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Inherited renal tubular dysgenesis: the first patients surviving the neonatal period


Zingg-Schenk, A; Bacchetta, J; Corvol, P; Michaud, A; Stallmach, T; Cochat, P; Gribouval, O; Gubler, M C; Neuhaus, T J (2008). Inherited renal tubular dysgenesis: the first patients surviving the neonatal period. European Journal of Pediatrics, 167(3):311-316.

Abstract

Renal tubular dysgenesis (RTD) is a clinical disorder either acquired during fetal development or inherited as an autosomal recessive condition. Inherited RTD is caused by mutations in the genes encoding the components of the renin-angiotensin system angiotensinogen, renin, angiotensin-converting enzyme and angiotensin II receptor type 1. Inherited RTD is characterized by early onset oligohydramnios, skull ossification defects, preterm birth and neonatal pulmonary and renal failure. The histological hallmark is the absence or poor development of proximal tubules. So far, all patients died either in utero or shortly after birth. We report the first patients with inherited RTD surviving the neonatal period and still being alive. Genetic and functional analysis of the renin-angiotensin system contributes to the diagnosis of RTD. In conclusion, the clinical diagnosis of inherited RTD is easily missed after birth without renal biopsy or information on affected family members. Genetic and functional analysis of the renin-angiotensin system contributes to correct diagnosis.

Renal tubular dysgenesis (RTD) is a clinical disorder either acquired during fetal development or inherited as an autosomal recessive condition. Inherited RTD is caused by mutations in the genes encoding the components of the renin-angiotensin system angiotensinogen, renin, angiotensin-converting enzyme and angiotensin II receptor type 1. Inherited RTD is characterized by early onset oligohydramnios, skull ossification defects, preterm birth and neonatal pulmonary and renal failure. The histological hallmark is the absence or poor development of proximal tubules. So far, all patients died either in utero or shortly after birth. We report the first patients with inherited RTD surviving the neonatal period and still being alive. Genetic and functional analysis of the renin-angiotensin system contributes to the diagnosis of RTD. In conclusion, the clinical diagnosis of inherited RTD is easily missed after birth without renal biopsy or information on affected family members. Genetic and functional analysis of the renin-angiotensin system contributes to correct diagnosis.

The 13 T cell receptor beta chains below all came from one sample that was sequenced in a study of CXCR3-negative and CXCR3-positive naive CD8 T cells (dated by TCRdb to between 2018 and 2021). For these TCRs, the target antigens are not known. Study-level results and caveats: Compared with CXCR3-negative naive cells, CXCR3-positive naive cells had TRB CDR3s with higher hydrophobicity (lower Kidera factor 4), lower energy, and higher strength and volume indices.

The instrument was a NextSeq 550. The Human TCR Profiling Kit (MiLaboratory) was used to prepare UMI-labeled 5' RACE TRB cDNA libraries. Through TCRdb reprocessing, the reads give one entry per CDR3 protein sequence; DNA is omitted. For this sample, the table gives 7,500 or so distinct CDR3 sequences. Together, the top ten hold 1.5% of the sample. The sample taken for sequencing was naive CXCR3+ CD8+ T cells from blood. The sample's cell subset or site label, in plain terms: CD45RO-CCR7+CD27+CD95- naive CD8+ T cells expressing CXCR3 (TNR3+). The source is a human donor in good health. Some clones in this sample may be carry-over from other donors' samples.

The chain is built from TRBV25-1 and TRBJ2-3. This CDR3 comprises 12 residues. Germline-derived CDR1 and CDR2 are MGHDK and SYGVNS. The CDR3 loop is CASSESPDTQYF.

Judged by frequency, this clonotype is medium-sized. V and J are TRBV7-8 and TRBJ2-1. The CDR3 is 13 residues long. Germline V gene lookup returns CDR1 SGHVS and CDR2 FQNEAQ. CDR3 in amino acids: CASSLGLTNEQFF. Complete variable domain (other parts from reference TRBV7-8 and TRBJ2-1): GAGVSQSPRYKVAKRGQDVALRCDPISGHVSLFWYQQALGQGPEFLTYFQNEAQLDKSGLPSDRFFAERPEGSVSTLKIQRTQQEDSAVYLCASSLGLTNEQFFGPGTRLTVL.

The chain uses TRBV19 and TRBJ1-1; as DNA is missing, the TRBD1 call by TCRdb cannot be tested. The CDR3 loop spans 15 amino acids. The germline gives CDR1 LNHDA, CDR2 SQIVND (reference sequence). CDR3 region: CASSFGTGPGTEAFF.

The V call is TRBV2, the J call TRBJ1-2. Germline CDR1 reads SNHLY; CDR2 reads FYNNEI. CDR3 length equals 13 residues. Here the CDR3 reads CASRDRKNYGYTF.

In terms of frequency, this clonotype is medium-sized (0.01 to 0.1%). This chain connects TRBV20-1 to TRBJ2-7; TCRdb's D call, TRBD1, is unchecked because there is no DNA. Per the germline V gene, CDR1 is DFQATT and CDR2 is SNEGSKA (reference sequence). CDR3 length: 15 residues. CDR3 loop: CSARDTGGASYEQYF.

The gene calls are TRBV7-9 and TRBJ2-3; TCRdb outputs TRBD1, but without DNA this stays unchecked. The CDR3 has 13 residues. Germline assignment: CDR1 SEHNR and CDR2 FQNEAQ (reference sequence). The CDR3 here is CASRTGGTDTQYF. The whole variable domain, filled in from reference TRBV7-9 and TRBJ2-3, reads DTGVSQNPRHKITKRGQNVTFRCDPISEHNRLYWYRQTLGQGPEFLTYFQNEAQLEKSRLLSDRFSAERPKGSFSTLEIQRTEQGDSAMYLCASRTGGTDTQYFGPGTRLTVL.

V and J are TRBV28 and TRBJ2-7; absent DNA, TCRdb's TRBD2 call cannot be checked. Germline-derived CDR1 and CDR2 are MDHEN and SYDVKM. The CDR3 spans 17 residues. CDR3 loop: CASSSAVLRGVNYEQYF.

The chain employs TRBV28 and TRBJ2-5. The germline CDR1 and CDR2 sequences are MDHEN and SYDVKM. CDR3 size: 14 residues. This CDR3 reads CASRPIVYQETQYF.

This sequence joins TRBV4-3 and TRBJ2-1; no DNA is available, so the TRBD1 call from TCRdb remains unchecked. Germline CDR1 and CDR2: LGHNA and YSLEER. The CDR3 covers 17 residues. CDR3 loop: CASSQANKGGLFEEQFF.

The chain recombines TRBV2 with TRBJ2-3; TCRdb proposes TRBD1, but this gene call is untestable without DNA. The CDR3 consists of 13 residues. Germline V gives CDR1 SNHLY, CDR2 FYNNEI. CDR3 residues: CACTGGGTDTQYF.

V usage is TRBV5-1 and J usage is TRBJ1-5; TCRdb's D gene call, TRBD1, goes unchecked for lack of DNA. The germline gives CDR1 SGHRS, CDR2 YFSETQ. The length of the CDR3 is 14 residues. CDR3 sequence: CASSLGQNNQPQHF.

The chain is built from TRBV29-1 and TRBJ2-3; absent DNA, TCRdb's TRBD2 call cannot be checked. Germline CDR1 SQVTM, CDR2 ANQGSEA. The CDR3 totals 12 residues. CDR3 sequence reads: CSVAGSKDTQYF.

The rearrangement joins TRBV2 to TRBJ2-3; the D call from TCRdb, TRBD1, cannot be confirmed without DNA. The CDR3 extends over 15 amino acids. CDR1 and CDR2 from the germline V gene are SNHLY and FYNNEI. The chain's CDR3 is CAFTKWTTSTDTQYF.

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Additional indexing

Item Type:Journal Article, refereed, original work
Communities & Collections:04 Faculty of Medicine > University Children's Hospital Zurich > Medical Clinic
Dewey Decimal Classification:610 Medicine & health
Language:English
Date:2008
Deposited On:04 Aug 2008 10:38
Last Modified:05 Apr 2016 12:25
Publisher:Springer
ISSN:0340-6199
Publisher DOI:10.1007/s00431-007-0492-1
PubMed ID:17443344
Permanent URL: http://doi.org/10.5167/uzh-2890

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